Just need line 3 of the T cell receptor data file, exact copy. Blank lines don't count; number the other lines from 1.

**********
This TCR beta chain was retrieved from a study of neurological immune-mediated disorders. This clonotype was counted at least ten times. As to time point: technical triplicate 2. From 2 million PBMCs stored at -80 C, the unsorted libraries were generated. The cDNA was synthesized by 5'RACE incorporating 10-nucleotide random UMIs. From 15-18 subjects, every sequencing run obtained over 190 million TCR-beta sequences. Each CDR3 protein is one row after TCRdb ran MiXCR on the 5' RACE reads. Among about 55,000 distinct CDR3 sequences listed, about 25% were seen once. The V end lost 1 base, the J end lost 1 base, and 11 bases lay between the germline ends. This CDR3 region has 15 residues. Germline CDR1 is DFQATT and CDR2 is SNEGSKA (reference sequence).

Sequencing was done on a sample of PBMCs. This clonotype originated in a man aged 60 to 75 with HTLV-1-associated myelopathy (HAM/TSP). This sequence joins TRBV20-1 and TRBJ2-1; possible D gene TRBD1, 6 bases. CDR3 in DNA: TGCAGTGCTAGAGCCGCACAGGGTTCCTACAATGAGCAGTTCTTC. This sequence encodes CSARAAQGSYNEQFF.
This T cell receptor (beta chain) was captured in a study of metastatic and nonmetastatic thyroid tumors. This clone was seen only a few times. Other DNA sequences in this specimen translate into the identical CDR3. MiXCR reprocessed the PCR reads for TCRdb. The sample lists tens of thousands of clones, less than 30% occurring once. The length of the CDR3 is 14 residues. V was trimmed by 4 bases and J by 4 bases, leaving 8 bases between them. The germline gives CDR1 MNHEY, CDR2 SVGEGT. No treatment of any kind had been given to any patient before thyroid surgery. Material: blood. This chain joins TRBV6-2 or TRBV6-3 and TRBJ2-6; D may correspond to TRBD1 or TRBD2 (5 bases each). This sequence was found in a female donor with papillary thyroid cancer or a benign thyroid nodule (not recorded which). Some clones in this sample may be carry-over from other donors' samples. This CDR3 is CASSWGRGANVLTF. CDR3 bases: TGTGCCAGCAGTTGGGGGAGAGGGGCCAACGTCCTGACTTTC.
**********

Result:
This T cell receptor (beta chain) was captured in a study of metastatic and nonmetastatic thyroid tumors. This clone was seen only a few times. Other DNA sequences in this specimen translate into the identical CDR3. MiXCR reprocessed the PCR reads for TCRdb. The sample lists tens of thousands of clones, less than 30% occurring once. The length of the CDR3 is 14 residues. V was trimmed by 4 bases and J by 4 bases, leaving 8 bases between them. The germline gives CDR1 MNHEY, CDR2 SVGEGT. No treatment of any kind had been given to any patient before thyroid surgery. Material: blood. This chain joins TRBV6-2 or TRBV6-3 and TRBJ2-6; D may correspond to TRBD1 or TRBD2 (5 bases each). This sequence was found in a female donor with papillary thyroid cancer or a benign thyroid nodule (not recorded which). Some clones in this sample may be carry-over from other donors' samples. This CDR3 is CASSWGRGANVLTF. CDR3 bases: TGTGCCAGCAGTTGGGGGAGAGGGGCCAACGTCCTGACTTTC.